For years, the Canido neighborhood in the town of Ferrol, Spain, hindered by a slow economy and crumbling infrastructure, was hardly an artistic destination. But on September 2, it will be taken over by a guerilla-style outdoor painting festival called Las Meninas de Canido in which artists are invited to paint the streets their interpretations of Velázquez’s seminal 1656 painting “Las Meninas.” Founded in 2008 by local artist Eduardo Hermida, the project was a response to Spain’s economic downturn. To date, 1,200 artists have added their unique spins on “Las Meninas,” which translates to “the ladies-in-waiting,” and the event has become a visual representation of the city’s pride and excitement for what’s to come.
In 2017, the city, in partnership with Spanish beer brand 1906, launched a campaign to have anonymous London-based graffiti artist Banksy participate in the festival and contribute his first work to Spain. To get the mysterious artist’s attention, they plastered billboards across the United Kingdom requesting Banksy’s presence.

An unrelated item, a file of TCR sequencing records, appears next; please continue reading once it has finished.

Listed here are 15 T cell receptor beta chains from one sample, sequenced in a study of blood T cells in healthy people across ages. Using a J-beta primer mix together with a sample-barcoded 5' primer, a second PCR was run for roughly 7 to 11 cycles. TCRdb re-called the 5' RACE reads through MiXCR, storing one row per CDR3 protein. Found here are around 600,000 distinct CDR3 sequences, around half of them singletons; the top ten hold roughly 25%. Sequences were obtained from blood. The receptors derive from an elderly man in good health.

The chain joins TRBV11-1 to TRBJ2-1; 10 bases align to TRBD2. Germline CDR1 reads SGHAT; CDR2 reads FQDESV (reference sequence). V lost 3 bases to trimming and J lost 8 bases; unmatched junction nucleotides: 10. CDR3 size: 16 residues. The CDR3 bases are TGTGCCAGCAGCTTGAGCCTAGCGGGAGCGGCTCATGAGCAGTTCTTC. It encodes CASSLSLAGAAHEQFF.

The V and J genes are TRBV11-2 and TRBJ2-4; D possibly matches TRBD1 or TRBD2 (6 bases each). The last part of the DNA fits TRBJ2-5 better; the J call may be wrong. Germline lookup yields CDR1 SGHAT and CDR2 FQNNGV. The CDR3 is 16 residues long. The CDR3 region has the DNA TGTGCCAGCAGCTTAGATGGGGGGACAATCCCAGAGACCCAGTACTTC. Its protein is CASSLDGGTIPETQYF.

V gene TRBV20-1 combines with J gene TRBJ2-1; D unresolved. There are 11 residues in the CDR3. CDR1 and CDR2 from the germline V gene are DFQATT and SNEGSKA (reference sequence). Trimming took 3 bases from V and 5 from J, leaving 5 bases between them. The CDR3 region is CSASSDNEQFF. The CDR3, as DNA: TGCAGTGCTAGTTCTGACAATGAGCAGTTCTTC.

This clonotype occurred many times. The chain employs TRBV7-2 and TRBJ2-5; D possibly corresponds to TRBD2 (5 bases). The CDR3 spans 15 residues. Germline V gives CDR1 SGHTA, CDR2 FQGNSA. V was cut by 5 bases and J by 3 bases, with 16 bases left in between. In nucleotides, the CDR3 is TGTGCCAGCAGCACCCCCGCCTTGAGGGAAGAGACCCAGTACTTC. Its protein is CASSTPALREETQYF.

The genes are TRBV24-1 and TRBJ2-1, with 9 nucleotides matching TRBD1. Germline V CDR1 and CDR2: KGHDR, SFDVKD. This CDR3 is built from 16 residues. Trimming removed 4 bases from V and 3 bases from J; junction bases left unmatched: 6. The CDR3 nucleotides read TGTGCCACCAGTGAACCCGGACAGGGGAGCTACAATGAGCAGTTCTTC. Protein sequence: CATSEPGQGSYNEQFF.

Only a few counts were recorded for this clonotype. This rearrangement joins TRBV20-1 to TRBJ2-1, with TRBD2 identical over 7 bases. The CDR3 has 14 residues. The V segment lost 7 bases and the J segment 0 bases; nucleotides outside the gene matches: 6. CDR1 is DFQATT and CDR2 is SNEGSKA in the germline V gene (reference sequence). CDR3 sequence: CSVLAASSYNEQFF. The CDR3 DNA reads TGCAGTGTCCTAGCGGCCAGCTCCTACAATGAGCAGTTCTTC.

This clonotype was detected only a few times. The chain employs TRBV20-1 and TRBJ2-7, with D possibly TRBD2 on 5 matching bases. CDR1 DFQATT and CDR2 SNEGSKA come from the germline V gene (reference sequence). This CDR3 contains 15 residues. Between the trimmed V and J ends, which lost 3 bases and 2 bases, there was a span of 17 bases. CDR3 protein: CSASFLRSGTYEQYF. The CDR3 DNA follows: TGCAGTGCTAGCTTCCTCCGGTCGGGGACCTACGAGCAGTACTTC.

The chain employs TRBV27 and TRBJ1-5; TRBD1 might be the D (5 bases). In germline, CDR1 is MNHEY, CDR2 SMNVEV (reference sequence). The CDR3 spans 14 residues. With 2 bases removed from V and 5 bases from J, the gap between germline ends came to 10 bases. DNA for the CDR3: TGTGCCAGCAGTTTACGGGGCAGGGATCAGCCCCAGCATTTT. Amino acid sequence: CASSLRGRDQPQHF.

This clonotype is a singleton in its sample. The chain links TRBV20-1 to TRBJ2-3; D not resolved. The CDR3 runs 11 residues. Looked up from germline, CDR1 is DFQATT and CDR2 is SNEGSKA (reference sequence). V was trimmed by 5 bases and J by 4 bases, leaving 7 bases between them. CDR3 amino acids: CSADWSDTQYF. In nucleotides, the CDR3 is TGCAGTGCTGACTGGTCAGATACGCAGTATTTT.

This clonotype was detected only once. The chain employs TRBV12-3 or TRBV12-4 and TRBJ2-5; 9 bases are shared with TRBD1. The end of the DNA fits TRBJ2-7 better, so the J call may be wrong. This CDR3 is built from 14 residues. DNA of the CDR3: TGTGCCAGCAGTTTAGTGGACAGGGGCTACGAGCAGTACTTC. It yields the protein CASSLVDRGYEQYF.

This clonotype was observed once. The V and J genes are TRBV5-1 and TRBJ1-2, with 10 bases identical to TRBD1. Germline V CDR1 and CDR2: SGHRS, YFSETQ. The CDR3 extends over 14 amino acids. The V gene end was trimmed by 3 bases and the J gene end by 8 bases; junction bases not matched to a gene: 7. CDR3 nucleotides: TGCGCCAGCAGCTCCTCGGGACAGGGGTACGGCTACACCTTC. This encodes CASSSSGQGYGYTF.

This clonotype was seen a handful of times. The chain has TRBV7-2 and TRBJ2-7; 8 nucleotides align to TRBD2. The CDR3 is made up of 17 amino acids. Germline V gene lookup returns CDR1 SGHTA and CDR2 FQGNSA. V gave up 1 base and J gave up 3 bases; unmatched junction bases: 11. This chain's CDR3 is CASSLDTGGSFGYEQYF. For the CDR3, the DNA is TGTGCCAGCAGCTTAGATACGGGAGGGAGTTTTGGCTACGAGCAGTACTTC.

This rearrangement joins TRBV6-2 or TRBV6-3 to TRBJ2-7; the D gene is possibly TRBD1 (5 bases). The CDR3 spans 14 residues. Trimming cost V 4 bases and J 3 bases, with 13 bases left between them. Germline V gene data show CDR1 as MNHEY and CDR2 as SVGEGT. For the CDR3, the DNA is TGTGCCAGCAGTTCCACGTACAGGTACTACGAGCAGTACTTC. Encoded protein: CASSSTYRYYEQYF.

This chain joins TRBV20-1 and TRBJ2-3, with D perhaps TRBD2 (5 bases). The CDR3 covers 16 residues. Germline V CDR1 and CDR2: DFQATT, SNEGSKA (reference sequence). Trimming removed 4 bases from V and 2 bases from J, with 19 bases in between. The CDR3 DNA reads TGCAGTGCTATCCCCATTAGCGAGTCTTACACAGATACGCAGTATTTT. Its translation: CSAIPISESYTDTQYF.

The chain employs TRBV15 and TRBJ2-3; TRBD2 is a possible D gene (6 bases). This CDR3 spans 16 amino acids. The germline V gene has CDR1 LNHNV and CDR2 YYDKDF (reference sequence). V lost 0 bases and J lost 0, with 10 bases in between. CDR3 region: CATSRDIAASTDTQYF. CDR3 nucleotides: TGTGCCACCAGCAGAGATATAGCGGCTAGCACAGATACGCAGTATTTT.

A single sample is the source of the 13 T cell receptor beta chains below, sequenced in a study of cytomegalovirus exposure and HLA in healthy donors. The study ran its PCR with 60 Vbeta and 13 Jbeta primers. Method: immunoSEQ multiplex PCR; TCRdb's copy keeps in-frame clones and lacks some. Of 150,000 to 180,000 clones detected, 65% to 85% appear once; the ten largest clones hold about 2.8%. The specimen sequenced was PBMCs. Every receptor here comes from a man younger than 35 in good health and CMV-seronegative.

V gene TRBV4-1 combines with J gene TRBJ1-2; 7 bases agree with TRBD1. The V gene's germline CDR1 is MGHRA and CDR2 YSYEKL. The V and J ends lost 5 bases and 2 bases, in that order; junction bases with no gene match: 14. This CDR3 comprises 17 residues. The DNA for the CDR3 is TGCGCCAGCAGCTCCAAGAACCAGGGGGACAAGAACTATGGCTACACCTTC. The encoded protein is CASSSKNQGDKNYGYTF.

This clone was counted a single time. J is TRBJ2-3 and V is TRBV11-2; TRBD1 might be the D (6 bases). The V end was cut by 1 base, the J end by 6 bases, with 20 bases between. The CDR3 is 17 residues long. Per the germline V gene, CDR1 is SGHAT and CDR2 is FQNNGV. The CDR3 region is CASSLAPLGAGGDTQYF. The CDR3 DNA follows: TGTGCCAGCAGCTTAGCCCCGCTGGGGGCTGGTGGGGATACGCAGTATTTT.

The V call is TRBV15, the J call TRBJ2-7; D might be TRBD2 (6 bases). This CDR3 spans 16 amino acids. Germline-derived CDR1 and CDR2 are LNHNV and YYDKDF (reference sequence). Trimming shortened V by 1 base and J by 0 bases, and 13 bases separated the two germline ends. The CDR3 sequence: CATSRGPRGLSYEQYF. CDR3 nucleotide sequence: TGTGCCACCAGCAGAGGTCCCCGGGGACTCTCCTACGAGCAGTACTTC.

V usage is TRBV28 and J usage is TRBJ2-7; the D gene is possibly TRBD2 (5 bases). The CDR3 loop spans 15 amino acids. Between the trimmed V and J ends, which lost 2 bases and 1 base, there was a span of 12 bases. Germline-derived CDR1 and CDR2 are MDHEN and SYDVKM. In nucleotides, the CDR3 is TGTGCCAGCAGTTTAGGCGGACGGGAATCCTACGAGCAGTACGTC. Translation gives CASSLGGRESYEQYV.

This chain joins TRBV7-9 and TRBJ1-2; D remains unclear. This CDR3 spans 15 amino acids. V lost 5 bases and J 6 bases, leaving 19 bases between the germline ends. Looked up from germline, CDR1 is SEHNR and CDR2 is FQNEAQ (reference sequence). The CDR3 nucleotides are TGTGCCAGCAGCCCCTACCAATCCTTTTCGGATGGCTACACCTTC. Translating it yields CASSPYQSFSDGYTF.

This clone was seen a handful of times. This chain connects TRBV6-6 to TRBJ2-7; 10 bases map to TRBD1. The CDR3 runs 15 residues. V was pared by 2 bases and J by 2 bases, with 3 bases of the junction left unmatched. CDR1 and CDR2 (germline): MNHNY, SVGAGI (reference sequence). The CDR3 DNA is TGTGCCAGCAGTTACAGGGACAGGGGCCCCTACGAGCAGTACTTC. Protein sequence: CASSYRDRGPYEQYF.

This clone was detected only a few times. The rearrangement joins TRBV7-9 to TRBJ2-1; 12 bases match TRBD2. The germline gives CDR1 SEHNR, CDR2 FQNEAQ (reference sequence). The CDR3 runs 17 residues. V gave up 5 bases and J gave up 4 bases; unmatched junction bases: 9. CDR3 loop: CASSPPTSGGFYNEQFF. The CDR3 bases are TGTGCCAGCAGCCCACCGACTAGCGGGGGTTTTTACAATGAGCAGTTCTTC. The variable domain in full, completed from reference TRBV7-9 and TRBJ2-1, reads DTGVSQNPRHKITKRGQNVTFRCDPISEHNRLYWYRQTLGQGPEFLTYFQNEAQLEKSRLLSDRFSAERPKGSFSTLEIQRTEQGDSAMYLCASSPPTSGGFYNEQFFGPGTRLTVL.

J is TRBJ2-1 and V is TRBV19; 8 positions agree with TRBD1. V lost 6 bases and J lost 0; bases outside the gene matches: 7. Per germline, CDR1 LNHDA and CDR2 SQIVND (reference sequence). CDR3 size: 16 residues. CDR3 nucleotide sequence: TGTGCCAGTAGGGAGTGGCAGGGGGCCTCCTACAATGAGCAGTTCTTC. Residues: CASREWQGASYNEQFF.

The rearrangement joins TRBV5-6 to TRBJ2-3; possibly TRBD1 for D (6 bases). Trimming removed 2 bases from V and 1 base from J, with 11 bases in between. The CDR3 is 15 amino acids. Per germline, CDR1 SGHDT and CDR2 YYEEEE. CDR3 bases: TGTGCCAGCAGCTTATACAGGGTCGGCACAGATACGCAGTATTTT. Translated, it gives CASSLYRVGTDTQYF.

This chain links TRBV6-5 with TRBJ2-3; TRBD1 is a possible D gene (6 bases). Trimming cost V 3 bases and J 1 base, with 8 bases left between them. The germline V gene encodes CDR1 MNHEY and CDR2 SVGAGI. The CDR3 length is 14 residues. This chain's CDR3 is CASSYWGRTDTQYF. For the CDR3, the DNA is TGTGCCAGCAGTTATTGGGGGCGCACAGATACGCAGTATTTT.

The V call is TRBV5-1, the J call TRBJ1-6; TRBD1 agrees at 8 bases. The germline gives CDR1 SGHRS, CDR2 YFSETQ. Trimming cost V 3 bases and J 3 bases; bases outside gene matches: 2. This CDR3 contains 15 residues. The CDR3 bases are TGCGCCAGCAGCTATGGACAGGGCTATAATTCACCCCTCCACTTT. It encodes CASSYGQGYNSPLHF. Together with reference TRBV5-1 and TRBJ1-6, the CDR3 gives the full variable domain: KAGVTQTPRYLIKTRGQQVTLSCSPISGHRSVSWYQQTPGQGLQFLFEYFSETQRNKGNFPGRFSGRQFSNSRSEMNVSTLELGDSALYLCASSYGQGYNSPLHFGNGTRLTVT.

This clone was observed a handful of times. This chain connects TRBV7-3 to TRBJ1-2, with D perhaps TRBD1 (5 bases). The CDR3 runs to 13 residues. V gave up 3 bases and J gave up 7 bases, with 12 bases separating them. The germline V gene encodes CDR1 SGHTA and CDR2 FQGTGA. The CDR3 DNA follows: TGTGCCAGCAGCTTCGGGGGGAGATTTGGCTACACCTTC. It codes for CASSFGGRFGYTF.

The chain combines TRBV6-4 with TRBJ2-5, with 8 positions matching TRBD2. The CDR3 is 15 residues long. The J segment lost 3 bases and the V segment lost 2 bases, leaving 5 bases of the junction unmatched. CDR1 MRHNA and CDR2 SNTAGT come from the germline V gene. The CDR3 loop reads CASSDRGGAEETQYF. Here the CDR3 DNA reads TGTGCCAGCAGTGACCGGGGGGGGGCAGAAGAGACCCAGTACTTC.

The billboards, pictured below, read, “Dear Banksy, We have reserved space for you on one of our streets so that you can freely express your most personal interpretation of ‘Las Meninas’ and help us to make our neighborhood a more beautiful place to live. We are waiting for you.”
For Hermida, Banksy’s attendance would both validate local pride and solidify the region as an artistic community. “To have Banksy accept our invitation and create one of his masterpieces here would be an honor, further elevating Canido placement on the global art and travel landscape,” he says.
That’s not to say Banksy would be the first major artist to contribute to the Canido neighborhood: London-based Damien Hirst collaborator Ting Tong Chang, Oxford-trained painter Katja Heene and Spain-based Syrian artist Ali have all made their marks there. With or without Banksy, this once-forgotten town has already proven that art really does make a difference.